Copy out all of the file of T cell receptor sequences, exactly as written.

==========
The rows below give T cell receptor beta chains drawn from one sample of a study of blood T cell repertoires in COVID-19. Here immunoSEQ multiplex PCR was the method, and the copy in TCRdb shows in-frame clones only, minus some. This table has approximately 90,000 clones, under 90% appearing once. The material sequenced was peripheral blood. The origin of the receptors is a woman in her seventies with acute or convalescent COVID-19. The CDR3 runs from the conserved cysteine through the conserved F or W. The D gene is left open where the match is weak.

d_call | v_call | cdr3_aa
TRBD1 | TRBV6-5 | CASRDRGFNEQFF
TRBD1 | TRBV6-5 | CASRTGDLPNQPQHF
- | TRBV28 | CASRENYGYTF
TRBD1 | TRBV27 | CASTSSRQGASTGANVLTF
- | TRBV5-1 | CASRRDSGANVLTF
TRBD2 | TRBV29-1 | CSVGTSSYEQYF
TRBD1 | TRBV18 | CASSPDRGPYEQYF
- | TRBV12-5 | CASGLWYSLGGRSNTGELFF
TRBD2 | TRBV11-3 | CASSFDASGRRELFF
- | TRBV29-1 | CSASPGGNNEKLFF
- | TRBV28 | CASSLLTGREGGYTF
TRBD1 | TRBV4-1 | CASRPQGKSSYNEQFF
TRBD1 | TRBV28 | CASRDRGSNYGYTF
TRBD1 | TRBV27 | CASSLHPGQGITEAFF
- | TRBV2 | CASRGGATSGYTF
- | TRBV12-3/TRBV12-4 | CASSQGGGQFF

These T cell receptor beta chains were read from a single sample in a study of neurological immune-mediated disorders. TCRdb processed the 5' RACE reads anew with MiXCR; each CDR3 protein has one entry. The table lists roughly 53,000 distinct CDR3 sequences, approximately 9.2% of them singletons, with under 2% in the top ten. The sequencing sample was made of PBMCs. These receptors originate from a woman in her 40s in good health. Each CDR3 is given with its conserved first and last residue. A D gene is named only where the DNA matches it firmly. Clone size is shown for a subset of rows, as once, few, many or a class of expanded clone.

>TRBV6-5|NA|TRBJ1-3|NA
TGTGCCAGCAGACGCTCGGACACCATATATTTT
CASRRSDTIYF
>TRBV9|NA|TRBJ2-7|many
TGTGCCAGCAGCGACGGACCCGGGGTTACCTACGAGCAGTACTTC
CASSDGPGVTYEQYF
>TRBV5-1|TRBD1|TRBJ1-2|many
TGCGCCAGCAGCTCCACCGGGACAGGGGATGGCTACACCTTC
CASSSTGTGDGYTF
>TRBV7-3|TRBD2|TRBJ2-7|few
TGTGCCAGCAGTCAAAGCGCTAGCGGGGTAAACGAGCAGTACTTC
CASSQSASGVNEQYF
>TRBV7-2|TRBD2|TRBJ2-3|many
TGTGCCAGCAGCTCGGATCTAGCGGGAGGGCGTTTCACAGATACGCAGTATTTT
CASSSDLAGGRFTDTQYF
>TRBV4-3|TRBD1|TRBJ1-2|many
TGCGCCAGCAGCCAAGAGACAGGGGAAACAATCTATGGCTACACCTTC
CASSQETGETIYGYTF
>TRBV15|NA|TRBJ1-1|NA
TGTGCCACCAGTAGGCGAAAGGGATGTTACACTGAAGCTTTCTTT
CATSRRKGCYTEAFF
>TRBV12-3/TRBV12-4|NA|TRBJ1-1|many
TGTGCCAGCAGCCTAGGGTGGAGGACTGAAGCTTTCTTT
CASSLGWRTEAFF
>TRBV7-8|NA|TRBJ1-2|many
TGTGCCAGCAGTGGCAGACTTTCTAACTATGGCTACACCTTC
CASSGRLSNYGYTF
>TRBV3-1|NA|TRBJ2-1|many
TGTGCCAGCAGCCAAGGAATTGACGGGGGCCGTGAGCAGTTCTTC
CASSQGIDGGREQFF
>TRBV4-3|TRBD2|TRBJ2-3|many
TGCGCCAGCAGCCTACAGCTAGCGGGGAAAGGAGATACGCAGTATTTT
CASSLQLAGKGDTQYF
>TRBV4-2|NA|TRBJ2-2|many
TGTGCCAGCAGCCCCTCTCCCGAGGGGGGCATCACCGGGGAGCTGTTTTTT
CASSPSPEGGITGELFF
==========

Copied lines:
The rows below give T cell receptor beta chains drawn from one sample of a study of blood T cell repertoires in COVID-19. Here immunoSEQ multiplex PCR was the method, and the copy in TCRdb shows in-frame clones only, minus some. This table has approximately 90,000 clones, under 90% appearing once. The material sequenced was peripheral blood. The origin of the receptors is a woman in her seventies with acute or convalescent COVID-19. The CDR3 runs from the conserved cysteine through the conserved F or W. The D gene is left open where the match is weak.

d_call | v_call | cdr3_aa
TRBD1 | TRBV6-5 | CASRDRGFNEQFF
TRBD1 | TRBV6-5 | CASRTGDLPNQPQHF
- | TRBV28 | CASRENYGYTF
TRBD1 | TRBV27 | CASTSSRQGASTGANVLTF
- | TRBV5-1 | CASRRDSGANVLTF
TRBD2 | TRBV29-1 | CSVGTSSYEQYF
TRBD1 | TRBV18 | CASSPDRGPYEQYF
- | TRBV12-5 | CASGLWYSLGGRSNTGELFF
TRBD2 | TRBV11-3 | CASSFDASGRRELFF
- | TRBV29-1 | CSASPGGNNEKLFF
- | TRBV28 | CASSLLTGREGGYTF
TRBD1 | TRBV4-1 | CASRPQGKSSYNEQFF
TRBD1 | TRBV28 | CASRDRGSNYGYTF
TRBD1 | TRBV27 | CASSLHPGQGITEAFF
- | TRBV2 | CASRGGATSGYTF
- | TRBV12-3/TRBV12-4 | CASSQGGGQFF

These T cell receptor beta chains were read from a single sample in a study of neurological immune-mediated disorders. TCRdb processed the 5' RACE reads anew with MiXCR; each CDR3 protein has one entry. The table lists roughly 53,000 distinct CDR3 sequences, approximately 9.2% of them singletons, with under 2% in the top ten. The sequencing sample was made of PBMCs. These receptors originate from a woman in her 40s in good health. Each CDR3 is given with its conserved first and last residue. A D gene is named only where the DNA matches it firmly. Clone size is shown for a subset of rows, as once, few, many or a class of expanded clone.

>TRBV6-5|NA|TRBJ1-3|NA
TGTGCCAGCAGACGCTCGGACACCATATATTTT
CASRRSDTIYF
>TRBV9|NA|TRBJ2-7|many
TGTGCCAGCAGCGACGGACCCGGGGTTACCTACGAGCAGTACTTC
CASSDGPGVTYEQYF
>TRBV5-1|TRBD1|TRBJ1-2|many
TGCGCCAGCAGCTCCACCGGGACAGGGGATGGCTACACCTTC
CASSSTGTGDGYTF
>TRBV7-3|TRBD2|TRBJ2-7|few
TGTGCCAGCAGTCAAAGCGCTAGCGGGGTAAACGAGCAGTACTTC
CASSQSASGVNEQYF
>TRBV7-2|TRBD2|TRBJ2-3|many
TGTGCCAGCAGCTCGGATCTAGCGGGAGGGCGTTTCACAGATACGCAGTATTTT
CASSSDLAGGRFTDTQYF
>TRBV4-3|TRBD1|TRBJ1-2|many
TGCGCCAGCAGCCAAGAGACAGGGGAAACAATCTATGGCTACACCTTC
CASSQETGETIYGYTF
>TRBV15|NA|TRBJ1-1|NA
TGTGCCACCAGTAGGCGAAAGGGATGTTACACTGAAGCTTTCTTT
CATSRRKGCYTEAFF
>TRBV12-3/TRBV12-4|NA|TRBJ1-1|many
TGTGCCAGCAGCCTAGGGTGGAGGACTGAAGCTTTCTTT
CASSLGWRTEAFF
>TRBV7-8|NA|TRBJ1-2|many
TGTGCCAGCAGTGGCAGACTTTCTAACTATGGCTACACCTTC
CASSGRLSNYGYTF
>TRBV3-1|NA|TRBJ2-1|many
TGTGCCAGCAGCCAAGGAATTGACGGGGGCCGTGAGCAGTTCTTC
CASSQGIDGGREQFF
>TRBV4-3|TRBD2|TRBJ2-3|many
TGCGCCAGCAGCCTACAGCTAGCGGGGAAAGGAGATACGCAGTATTTT
CASSLQLAGKGDTQYF
>TRBV4-2|NA|TRBJ2-2|many
TGTGCCAGCAGCCCCTCTCCCGAGGGGGGCATCACCGGGGAGCTGTTTTTT
CASSPSPEGGITGELFF